Leslie Scherl, M.D., pediatrician at EBNHC, adds that when this model was introduced, there was pushback. “There is a sentiment here that if something is hard to do, we pretty much just tell the primary care providers to do it,” Scherl says. “But I do feel that those of us who can utilize these services now see how beneficial it is. Like everything else you have early resisters, early adopters, and people in the middle.” Scherl notes how the benefits are seen on the patient side as well, as they often lead chaotic lives so getting to see clinicians on both sides in the same day “can be amazing.”
A Worthy Endeavor
Six months into the project’s launch, the health center was able to increase its screening capture rate by 53 percent due to the alert and screening tools being available to the entire team. Also during the first six months, EBNHC was able to provide 233 warm handoff visits.
Chris Ascencio, behavioral health program manager, notes, “We have seen a much higher rate of completed appointments with this project as well, so [that means] the amount of patients served in behavioral health has increased dramatically in this program.” All of the project’s leaders especially touted its potential impact on the identification and treatment of behavioral health in adolescents and its likely positive impact on the rate at which patients return for critically needed follow-up visits after an initial warm handoff.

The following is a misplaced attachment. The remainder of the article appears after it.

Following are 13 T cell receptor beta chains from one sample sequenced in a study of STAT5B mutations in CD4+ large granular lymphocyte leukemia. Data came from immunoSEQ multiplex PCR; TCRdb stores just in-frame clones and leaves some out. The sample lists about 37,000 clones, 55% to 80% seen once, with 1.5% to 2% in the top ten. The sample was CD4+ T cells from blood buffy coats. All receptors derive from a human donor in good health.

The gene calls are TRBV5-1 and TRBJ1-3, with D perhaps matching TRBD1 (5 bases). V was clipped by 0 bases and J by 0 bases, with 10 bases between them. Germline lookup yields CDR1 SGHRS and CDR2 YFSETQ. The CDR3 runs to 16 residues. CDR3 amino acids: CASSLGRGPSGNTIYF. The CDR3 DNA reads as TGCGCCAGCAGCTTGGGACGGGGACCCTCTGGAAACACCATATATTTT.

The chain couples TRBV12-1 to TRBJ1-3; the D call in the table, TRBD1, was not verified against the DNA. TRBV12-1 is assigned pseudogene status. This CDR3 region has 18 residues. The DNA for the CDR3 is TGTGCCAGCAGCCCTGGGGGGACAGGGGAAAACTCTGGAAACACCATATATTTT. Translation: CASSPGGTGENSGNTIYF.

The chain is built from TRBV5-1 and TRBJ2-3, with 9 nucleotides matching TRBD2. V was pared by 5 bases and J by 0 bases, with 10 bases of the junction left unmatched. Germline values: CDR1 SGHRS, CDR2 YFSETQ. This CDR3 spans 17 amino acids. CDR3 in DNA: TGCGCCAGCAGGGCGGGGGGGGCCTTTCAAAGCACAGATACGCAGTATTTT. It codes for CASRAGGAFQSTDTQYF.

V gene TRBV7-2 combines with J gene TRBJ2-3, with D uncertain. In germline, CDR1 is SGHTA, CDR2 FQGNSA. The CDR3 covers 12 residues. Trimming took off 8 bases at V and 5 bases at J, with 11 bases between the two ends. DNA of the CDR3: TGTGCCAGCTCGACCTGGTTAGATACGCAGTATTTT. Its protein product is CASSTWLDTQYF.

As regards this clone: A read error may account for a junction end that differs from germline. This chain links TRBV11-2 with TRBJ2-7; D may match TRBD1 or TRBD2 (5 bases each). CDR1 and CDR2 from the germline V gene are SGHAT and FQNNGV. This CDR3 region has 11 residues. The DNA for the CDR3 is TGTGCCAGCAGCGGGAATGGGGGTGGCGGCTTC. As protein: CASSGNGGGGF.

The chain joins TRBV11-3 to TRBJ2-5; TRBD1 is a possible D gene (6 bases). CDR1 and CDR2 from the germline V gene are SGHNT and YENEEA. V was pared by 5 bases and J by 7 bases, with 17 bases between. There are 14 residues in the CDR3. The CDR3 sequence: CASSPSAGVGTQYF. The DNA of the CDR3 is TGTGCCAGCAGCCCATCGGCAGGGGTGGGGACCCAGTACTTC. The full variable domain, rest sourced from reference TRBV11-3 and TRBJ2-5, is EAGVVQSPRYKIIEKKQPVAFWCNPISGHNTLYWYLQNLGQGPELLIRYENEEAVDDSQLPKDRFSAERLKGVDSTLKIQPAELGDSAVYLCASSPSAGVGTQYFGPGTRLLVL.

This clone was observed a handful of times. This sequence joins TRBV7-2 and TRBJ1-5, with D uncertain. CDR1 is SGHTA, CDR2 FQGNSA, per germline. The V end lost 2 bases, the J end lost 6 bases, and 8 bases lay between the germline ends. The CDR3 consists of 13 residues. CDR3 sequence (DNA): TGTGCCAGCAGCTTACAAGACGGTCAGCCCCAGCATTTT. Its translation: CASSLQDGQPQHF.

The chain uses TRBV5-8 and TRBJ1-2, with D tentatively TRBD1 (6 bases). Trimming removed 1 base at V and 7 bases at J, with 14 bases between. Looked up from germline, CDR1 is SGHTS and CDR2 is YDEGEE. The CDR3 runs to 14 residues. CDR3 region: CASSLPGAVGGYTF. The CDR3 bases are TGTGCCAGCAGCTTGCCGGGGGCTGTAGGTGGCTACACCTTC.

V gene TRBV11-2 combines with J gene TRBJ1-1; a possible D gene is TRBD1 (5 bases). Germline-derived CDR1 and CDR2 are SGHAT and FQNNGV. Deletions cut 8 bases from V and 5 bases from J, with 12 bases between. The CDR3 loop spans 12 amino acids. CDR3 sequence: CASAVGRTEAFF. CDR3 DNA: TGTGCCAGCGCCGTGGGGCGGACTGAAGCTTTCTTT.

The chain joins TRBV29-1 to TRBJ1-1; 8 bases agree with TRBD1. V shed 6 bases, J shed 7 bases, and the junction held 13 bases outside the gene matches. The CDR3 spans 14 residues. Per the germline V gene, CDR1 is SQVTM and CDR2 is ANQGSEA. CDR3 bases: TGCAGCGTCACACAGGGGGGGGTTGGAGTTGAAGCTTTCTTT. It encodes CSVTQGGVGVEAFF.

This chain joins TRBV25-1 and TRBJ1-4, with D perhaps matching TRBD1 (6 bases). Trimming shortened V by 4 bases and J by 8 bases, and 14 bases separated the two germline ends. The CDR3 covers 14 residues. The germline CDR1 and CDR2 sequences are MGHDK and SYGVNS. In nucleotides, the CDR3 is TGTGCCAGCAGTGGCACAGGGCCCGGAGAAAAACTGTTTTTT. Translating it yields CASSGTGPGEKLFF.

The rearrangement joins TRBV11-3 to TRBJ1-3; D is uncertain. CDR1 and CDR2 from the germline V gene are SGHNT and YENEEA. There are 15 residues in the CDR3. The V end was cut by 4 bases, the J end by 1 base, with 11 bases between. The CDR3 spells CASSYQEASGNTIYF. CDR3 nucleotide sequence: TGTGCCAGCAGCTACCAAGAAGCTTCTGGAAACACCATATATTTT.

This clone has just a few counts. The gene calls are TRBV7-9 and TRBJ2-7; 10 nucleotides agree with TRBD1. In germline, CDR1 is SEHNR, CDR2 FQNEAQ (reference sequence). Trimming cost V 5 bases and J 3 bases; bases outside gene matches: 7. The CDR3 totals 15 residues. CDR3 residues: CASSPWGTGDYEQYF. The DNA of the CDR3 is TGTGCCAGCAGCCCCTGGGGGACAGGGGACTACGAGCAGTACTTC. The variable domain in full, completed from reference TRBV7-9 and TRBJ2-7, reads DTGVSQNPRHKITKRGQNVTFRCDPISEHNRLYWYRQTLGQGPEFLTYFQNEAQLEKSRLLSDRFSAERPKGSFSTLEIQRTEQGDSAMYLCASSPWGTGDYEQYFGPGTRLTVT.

Indeed, EBNHC’s own internal data indicates a return rate of approximately 80 percent following a warm handoff whereas the return rate without one is approximately 30 percent. “It is not enough to build tracking tools and workflows; we need ways to ensure that these patients are not lost to care and with our dashboards we will be able to closely monitor future follow up and improvement based on interventions,” Rogers says, adding that the goal is to increase the number of patients seen for behavioral health within primary care by 10 percent in the first year as well as a reduction of 20 percent in PH9 scores (a depression test questionnaire) for follow-up screenings.
Mancusi references NIMH [National Institute of Mental Health] statistics which found that approximately 13 percent of children ages 8 to 15 had a diagnosable mental disorder this past year. “The data compellingly justifies the need to create programs such as ours embedded within the pediatrics team to together identify and treat this cohort in an effort to change lifetime outcomes,” he says.
Get the latest information on EHR and attend other valuable sessions at this two-day Summit providing healthcare leaders with educational content, insightful debate and dialogue on the future of healthcare and technology.